There is a natural imbalance developed by the centrality of the Glaswegian institutions, in comparison to the myriad of local communities populating the urban areas of Glasgow. The thesis investigates an urban and architectural response to this, and seeks to balance the scale with a Civic Forum as a platform to generalise civic participation through a highlight of the spoken word.
This forum, based on the Antique model, is a multifunctioning open public space, a place of politics but also everyday life. This dedicated room has a specific place in Glasgow: at the crossroads of the north-south and east-west routes, centremost point of development of any city. Here, this takes place between Buchanan street and Argyle street, where nowadays stands an embodiment of consumerism : Saint Enoch shopping centre.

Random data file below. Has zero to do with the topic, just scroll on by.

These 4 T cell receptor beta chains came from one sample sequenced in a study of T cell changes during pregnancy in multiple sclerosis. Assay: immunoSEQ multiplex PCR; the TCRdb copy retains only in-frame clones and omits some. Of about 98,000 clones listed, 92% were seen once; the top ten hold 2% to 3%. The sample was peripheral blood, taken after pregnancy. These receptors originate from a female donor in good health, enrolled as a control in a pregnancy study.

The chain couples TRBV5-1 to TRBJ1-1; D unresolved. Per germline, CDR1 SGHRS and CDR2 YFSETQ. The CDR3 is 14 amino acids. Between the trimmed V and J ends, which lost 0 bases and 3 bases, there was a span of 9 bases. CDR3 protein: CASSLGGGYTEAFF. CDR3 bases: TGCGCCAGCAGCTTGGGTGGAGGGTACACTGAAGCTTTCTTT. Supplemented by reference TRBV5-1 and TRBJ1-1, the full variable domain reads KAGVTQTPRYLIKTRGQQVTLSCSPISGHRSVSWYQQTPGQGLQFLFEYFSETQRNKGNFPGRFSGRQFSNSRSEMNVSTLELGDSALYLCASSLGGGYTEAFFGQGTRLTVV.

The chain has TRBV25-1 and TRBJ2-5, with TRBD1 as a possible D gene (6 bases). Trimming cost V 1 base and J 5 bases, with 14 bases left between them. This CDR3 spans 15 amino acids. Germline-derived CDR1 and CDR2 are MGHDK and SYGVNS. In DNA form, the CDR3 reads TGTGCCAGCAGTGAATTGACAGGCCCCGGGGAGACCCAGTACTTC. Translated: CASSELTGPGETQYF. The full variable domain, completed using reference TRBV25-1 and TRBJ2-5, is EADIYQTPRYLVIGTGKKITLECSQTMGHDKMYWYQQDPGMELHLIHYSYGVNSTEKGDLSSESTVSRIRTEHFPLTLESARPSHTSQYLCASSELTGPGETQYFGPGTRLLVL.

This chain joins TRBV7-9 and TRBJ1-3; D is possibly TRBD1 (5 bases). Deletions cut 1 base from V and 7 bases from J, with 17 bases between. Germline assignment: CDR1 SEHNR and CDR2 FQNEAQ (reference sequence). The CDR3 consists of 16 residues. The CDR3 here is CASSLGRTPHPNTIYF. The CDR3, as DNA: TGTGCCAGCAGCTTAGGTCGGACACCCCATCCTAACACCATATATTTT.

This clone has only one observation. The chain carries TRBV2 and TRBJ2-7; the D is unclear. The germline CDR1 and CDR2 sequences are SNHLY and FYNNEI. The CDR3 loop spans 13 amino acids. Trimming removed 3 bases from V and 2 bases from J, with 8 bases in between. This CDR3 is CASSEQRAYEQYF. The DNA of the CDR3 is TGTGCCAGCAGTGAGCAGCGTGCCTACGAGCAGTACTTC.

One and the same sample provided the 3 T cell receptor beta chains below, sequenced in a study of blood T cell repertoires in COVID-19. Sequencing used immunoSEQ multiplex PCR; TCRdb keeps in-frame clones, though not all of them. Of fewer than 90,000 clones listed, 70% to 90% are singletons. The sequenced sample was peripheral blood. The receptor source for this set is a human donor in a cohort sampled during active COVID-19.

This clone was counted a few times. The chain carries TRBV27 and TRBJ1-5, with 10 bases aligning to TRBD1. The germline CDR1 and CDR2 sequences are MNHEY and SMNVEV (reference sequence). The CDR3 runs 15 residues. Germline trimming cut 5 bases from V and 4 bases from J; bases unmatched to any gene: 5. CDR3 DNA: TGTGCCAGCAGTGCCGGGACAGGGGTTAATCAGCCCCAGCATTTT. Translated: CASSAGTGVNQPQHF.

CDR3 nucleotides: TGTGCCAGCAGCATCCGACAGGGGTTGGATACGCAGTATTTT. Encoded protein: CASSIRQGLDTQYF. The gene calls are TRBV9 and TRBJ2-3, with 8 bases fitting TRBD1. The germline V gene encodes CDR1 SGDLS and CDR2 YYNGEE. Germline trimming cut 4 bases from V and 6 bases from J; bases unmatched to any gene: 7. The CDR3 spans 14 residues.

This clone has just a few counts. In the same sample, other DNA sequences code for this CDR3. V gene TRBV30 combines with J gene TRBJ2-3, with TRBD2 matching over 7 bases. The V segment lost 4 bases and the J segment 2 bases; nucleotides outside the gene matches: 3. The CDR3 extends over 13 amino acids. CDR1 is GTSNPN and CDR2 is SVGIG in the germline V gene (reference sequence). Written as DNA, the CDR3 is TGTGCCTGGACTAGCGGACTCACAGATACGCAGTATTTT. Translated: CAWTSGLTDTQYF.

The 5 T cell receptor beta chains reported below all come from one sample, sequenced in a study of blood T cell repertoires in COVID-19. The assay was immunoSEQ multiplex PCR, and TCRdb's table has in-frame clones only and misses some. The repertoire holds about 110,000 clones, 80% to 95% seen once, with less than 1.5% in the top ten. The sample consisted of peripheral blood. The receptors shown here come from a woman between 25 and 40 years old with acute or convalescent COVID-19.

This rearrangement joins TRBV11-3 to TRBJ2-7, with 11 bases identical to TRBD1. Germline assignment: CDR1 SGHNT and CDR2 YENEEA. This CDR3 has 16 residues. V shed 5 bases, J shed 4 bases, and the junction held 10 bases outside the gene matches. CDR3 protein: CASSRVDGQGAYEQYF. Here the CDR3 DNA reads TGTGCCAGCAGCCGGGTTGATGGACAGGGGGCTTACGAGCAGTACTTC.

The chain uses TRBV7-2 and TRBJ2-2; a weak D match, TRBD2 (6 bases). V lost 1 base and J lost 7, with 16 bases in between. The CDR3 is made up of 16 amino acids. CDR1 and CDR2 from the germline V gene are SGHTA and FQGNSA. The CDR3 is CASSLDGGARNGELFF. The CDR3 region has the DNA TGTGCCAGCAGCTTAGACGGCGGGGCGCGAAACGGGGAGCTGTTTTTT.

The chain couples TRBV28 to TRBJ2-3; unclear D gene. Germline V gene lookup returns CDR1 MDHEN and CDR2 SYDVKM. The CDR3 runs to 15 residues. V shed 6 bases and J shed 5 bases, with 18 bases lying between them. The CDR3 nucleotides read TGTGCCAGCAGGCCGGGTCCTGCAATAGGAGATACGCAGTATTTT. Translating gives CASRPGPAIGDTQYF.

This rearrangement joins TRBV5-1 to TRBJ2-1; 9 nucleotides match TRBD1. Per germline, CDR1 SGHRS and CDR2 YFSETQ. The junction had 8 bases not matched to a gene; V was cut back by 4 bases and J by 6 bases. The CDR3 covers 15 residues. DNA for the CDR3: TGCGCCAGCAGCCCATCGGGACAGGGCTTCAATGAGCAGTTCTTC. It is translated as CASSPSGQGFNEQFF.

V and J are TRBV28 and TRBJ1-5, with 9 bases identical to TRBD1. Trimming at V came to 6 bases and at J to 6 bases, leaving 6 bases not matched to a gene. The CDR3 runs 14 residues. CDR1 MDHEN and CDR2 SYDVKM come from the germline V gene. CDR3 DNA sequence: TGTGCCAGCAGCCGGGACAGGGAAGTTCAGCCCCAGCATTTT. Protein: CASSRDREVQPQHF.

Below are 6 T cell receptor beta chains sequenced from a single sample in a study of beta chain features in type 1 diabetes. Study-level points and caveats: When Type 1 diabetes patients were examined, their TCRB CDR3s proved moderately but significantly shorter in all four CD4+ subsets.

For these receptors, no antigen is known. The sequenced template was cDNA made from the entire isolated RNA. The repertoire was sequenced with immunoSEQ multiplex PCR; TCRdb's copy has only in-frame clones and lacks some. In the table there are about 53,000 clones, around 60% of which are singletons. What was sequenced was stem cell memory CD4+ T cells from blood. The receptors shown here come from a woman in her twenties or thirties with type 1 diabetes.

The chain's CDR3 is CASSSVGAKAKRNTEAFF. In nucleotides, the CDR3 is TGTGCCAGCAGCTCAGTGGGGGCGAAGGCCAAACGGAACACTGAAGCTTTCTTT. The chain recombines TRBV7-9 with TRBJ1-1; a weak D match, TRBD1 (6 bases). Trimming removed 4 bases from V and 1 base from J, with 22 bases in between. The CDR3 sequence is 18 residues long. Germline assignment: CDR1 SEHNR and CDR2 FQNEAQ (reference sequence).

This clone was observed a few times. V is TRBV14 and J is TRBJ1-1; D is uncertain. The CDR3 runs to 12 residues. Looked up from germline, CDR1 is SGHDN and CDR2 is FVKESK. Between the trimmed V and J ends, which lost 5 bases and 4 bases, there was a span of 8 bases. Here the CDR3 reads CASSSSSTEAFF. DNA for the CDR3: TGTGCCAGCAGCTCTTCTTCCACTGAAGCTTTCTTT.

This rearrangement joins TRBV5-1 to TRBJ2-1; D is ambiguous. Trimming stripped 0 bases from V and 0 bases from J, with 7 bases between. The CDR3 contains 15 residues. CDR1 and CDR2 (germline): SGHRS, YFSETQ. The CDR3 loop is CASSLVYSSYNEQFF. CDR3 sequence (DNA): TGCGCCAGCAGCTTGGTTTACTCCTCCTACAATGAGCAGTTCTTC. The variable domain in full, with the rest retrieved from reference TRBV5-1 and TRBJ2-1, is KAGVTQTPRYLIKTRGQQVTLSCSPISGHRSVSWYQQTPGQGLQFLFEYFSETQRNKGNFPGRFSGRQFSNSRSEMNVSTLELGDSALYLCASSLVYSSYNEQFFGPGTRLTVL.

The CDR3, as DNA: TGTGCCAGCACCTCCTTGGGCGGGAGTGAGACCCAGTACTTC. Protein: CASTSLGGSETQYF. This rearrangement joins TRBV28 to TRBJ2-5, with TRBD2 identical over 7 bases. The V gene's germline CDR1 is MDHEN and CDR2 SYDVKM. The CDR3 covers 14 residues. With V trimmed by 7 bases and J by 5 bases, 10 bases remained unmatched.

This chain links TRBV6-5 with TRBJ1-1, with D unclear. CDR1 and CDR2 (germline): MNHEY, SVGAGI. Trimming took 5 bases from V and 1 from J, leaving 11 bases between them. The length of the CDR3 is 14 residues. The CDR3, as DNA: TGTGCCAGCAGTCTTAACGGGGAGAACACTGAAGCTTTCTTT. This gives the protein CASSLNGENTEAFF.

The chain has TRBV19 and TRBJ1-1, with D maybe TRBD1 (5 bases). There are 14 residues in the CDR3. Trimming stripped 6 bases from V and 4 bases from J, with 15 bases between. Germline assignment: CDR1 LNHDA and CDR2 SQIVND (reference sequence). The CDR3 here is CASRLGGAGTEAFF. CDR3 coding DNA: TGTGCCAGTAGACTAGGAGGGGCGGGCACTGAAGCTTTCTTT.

Though it was not always the case, as this site has ties to the creation of the city : trade has always made it live, and the train station developed in its later years transformed it into a node, reaching the whole country. The thesis seeks here to reconnect this site through urban routes, highlighting both this revived activism linked with Glasgow green, and extending its connections towards the Clyde.
Finally, I would like to draw a parallel between what that site was, a significant public space as much as a public figure, a standalone in the city, dispersing people through the tracks and what it could be, a Civic Forum, forging new links in the urban landscape, and disseminating ideas to the whole of Glasgow.